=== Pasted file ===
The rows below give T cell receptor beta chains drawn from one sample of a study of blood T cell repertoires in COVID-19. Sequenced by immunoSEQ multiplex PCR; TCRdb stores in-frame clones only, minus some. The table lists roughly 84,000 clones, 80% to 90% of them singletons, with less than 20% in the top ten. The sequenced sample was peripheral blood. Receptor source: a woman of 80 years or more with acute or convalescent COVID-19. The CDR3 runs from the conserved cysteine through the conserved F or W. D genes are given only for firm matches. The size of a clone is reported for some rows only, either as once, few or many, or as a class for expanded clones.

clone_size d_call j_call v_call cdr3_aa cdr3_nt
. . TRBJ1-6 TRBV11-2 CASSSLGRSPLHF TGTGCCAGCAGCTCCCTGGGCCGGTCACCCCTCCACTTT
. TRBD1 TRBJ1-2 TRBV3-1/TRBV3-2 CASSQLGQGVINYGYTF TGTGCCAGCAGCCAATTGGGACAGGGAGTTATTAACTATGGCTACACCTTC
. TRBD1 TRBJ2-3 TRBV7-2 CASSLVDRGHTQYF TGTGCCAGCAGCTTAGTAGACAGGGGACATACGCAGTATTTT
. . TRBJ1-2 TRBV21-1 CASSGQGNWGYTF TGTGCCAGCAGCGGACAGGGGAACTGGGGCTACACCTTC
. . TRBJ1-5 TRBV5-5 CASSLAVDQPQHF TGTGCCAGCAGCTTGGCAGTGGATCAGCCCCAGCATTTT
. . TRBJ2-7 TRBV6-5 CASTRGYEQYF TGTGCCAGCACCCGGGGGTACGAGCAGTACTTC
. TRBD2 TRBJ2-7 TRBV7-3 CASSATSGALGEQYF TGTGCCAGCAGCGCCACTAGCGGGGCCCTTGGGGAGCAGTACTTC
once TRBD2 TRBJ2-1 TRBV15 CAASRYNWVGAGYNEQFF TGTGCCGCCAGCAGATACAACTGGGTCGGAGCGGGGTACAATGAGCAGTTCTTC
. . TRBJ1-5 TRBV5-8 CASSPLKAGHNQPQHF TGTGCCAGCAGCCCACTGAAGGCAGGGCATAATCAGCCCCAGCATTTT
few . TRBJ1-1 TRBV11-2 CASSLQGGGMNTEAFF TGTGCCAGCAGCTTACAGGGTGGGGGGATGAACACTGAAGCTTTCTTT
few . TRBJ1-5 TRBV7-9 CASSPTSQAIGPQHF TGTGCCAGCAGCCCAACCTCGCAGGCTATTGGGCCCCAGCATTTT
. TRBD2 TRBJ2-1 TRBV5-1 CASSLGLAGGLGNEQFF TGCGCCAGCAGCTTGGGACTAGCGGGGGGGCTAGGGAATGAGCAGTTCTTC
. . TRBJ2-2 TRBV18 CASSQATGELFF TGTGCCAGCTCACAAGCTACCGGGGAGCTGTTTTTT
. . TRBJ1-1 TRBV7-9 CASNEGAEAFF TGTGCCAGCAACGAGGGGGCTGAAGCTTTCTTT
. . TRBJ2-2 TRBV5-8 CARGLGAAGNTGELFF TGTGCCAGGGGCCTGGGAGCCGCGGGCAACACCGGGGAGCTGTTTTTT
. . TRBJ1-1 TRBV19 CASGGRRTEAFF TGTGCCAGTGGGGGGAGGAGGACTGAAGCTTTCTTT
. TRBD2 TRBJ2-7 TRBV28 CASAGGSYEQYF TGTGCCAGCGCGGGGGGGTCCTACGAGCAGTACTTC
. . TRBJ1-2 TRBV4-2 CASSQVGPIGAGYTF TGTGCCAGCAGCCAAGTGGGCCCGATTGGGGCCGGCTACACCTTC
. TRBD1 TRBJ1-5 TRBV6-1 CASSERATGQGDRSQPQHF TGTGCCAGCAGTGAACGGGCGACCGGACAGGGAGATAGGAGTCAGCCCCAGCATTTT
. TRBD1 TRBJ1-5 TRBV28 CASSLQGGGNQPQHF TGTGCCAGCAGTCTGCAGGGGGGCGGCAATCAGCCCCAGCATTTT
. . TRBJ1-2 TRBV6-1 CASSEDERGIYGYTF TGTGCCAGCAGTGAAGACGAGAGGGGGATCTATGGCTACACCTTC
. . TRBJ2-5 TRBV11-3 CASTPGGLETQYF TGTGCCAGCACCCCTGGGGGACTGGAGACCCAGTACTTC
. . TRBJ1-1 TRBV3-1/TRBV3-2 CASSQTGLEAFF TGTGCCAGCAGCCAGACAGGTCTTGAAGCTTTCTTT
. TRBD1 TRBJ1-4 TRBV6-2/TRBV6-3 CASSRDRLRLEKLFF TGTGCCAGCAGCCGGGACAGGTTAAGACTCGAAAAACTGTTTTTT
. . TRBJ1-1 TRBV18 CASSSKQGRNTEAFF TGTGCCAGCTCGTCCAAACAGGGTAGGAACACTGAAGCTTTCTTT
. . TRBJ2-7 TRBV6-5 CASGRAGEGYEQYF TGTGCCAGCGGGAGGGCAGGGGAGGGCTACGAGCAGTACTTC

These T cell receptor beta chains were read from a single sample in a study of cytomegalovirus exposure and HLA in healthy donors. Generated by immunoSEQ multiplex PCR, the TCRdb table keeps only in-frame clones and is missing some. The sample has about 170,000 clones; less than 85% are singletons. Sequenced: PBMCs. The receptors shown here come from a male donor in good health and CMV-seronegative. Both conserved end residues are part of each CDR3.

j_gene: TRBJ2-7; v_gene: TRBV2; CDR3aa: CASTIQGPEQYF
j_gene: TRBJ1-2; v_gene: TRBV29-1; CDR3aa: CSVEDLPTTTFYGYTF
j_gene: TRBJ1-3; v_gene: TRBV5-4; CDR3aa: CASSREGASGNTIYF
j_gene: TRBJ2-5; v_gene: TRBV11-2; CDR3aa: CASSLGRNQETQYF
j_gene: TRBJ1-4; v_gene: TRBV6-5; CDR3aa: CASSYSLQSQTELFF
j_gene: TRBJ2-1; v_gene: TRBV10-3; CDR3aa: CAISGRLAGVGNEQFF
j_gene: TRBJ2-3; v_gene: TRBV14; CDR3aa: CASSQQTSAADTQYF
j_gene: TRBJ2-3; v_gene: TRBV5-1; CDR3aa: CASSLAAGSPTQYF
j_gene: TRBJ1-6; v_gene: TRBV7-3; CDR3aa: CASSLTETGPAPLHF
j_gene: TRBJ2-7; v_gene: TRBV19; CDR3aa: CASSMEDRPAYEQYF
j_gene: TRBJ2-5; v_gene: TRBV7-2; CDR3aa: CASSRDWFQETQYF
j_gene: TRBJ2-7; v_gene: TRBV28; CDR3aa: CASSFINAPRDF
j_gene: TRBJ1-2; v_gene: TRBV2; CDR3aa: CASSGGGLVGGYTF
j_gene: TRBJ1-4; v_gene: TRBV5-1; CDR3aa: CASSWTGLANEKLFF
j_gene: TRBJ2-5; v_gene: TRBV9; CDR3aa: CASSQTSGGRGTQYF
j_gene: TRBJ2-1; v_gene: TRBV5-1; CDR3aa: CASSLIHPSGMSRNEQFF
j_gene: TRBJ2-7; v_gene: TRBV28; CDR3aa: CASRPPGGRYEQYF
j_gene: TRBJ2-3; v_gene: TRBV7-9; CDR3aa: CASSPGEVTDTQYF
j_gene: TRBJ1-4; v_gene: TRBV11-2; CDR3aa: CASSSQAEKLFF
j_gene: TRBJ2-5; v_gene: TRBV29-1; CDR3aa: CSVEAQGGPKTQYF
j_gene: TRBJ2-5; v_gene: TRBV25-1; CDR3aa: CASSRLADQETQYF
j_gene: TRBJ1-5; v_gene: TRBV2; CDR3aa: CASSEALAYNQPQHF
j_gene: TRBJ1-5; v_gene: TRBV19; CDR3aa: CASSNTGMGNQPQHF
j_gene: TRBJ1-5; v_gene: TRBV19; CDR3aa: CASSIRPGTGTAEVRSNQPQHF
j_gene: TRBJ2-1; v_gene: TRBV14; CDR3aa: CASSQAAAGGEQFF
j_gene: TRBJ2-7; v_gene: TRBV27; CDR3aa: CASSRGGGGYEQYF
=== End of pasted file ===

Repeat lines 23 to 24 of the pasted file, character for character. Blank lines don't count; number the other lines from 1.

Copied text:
. . TRBJ1-2 TRBV6-1 CASSEDERGIYGYTF TGTGCCAGCAGTGAAGACGAGAGGGGGATCTATGGCTACACCTTC
. . TRBJ2-5 TRBV11-3 CASTPGGLETQYF TGTGCCAGCACCCCTGGGGGACTGGAGACCCAGTACTTC